Health experts agree: Not getting enough sleep is bad for you. It can mess with your heart health, immune system and even your weight-loss efforts. And while getting enough sleep overall is important, it’s also key to spend enough time in each phase of the sleep cycle — especially deep sleep.
WHAT IS DEEP SLEEP?
- Light sleep (non-REM): During this phase, which is two distinct phases, N1 and N2, you fall asleep, but you can more easily wake up.
- Deep sleep (non-REM): This is the type of sleep, also called N3, that your body needs to feel rested in the morning. If you wake up during deep sleep, you are likely to feel groggy at first.
“We spend about 25% of our night in deep sleep, the majority of which comes in cycles during the first half of the night,” explains Dr. W. Christopher Winter, president of Charlottesville Neurology and Sleep Medicine. Deep sleep is also sometimes called slow-wave sleep because, when looking at brain waves on an EEG, deep sleep creates a large, slow, wave pattern that indicates minimal brain activity.
All the sleep phases are important for our health, but deep sleep is crucial. “During deep sleep, your body is in repair mode, releasing growth hormone, repairing damaged tissue and consolidating memory,” says Dan Ford, a behavioral sleep psychologist at The Better Sleep Clinic.
Most people need 1 1/2–2 hours of deep sleep per night, Winter notes. It’s also somewhat dependent on how much we’ve slept in the previous nights, according to Frida Rångtell, PhD, sleep expert at Sleep Cycle. “The longer we stay awake at night, the more deep sleep we will have during the next night’s sleep recovery.”
The amount of deep sleep we get also changes throughout our lifespan, typically decreasing as we get older. “This decrease of deep sleep with age is larger for men than for women,” Rångtell says. “However, it’s not known if it’s the need for deep sleep or the ability to maintain deep sleep that changes with age.”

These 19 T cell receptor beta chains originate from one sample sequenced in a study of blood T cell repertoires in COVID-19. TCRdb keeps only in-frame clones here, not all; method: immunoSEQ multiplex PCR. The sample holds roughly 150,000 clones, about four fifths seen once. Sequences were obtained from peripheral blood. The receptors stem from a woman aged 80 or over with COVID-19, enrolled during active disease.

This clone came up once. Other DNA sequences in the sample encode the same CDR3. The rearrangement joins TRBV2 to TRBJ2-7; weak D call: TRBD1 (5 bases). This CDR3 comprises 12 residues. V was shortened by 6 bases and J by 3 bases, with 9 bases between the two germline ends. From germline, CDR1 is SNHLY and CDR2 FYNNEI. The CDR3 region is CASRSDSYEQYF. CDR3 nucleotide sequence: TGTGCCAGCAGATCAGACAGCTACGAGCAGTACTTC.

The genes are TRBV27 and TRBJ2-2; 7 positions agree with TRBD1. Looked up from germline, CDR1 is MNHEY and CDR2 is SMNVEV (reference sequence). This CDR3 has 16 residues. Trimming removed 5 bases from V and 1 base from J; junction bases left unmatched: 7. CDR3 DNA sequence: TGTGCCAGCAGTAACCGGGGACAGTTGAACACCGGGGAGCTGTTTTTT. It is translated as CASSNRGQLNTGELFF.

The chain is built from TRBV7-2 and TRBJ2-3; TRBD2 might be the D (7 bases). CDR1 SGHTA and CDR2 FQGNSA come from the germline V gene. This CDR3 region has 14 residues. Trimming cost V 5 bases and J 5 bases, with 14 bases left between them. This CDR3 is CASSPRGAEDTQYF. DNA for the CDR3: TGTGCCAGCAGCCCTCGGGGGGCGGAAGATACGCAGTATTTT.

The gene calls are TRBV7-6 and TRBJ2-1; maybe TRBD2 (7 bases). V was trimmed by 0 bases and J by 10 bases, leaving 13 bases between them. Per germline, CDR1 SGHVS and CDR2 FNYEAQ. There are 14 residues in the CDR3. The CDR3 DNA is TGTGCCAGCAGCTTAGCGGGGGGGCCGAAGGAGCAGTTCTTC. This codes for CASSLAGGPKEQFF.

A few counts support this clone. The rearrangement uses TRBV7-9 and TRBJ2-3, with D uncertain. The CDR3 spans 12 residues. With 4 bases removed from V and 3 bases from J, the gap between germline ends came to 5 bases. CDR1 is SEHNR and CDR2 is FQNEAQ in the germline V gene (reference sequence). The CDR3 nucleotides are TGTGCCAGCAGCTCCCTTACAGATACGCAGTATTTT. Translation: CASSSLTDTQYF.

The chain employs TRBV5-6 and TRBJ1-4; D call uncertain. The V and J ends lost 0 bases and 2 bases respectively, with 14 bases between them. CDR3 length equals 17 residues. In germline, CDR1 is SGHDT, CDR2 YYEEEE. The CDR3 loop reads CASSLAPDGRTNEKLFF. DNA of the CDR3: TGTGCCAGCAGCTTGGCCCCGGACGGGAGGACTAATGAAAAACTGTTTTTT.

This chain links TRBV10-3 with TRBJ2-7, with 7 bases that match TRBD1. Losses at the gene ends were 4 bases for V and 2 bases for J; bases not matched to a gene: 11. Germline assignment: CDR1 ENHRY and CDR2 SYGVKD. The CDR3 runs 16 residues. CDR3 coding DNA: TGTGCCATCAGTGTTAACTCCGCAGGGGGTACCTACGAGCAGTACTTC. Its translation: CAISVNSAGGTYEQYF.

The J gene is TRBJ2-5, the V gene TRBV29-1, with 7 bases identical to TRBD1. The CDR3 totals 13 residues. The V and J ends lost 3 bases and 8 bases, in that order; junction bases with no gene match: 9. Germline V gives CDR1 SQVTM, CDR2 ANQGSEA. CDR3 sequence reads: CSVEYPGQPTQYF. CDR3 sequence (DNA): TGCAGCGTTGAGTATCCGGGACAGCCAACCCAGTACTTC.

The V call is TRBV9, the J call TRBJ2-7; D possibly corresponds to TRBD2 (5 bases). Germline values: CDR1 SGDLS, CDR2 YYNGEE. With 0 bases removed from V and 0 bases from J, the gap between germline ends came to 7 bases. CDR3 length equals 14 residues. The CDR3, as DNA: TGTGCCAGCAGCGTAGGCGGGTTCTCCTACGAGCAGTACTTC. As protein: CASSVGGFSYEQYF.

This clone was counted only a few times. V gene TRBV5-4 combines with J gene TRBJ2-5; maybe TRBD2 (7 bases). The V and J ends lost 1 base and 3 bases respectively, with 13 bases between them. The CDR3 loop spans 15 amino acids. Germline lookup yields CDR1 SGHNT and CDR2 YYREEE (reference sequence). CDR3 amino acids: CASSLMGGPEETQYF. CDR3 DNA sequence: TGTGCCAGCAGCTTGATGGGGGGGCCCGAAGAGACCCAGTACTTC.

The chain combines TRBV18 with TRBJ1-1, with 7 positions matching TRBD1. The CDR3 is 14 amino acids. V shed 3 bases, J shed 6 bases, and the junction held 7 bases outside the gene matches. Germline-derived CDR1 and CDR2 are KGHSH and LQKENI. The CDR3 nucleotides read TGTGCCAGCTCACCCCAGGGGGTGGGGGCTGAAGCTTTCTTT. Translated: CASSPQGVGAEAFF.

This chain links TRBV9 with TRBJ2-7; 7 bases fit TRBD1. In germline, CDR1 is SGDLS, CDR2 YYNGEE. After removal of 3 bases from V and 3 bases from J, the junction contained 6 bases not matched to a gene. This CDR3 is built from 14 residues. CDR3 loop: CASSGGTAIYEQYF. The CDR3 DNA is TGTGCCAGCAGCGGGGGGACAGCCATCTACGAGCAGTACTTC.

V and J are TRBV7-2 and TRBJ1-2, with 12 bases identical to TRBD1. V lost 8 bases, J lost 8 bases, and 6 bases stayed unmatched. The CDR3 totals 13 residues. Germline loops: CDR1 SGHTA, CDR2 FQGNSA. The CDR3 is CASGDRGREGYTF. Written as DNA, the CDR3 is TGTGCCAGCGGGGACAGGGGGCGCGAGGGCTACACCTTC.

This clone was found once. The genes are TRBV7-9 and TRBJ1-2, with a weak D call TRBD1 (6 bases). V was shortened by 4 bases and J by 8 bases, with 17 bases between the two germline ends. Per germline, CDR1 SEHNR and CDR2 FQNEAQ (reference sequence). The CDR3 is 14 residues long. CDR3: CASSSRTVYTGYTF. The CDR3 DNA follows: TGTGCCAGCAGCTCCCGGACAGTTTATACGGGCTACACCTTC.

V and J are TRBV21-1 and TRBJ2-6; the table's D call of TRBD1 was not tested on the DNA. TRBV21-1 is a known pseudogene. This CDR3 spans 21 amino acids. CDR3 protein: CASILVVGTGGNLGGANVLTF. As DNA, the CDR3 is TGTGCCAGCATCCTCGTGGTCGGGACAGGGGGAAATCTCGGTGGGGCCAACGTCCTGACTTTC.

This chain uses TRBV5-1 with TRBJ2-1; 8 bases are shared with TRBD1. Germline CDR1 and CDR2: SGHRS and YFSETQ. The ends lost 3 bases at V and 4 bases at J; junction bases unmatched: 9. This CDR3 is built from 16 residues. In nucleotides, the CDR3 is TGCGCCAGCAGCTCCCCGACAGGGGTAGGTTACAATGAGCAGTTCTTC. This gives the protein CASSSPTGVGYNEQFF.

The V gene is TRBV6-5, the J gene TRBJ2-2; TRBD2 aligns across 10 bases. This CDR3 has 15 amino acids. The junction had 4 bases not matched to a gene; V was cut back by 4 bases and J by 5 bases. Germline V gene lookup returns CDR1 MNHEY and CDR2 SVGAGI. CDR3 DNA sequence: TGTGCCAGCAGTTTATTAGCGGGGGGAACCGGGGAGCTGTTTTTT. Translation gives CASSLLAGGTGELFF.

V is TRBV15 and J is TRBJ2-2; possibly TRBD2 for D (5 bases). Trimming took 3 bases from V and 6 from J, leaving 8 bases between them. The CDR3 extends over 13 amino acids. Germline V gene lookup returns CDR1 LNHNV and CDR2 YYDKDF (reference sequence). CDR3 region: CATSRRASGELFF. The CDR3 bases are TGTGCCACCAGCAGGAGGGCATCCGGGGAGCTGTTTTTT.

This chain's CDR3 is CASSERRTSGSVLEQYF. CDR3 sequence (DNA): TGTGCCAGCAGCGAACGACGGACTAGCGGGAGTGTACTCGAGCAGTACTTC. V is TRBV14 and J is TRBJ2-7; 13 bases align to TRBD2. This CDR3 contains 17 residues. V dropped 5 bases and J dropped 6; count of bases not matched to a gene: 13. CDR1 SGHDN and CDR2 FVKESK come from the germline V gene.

3 SIGNS YOU’RE NOT GETTING ENOUGH DEEP SLEEP
It can be tricky to tell if you’re skimping on deep sleep, but here are signs experts suggest looking out for. These could signal you’re not getting enough deep sleep, in particular, or that you’re just not getting enough sleep overall.
1. YOU’RE NOT SEEING FITNESS GAINS, AND YOU’RE NOT RECOVERING FROM WORKOUTS
“Deep sleep is essential for athletic recovery,” Winter says. “We typically make growth hormones during deep sleep, so if you are not getting enough deep sleep, you are not making growth hormone. If you don’t get enough, you might find it more difficult to recover from athletics.”
Consolidation of motor memory (Think: better coordination) also happens during deep sleep, Ford says. So, if you don’t seem to be making progress in your workouts despite training hard, it could be a sign you’re not recovering enough at night. “If you exercise hard, your body will respond with more deep sleep. Basically, no sleep, no gains.” Lastly, if you notice more muscle pain and soreness than usual, this could be a sign your body isn’t adequately repairing overnight during your deep sleep phases.
2. YOU FEEL SLEEPY AND GRUMPY DURING THE DAY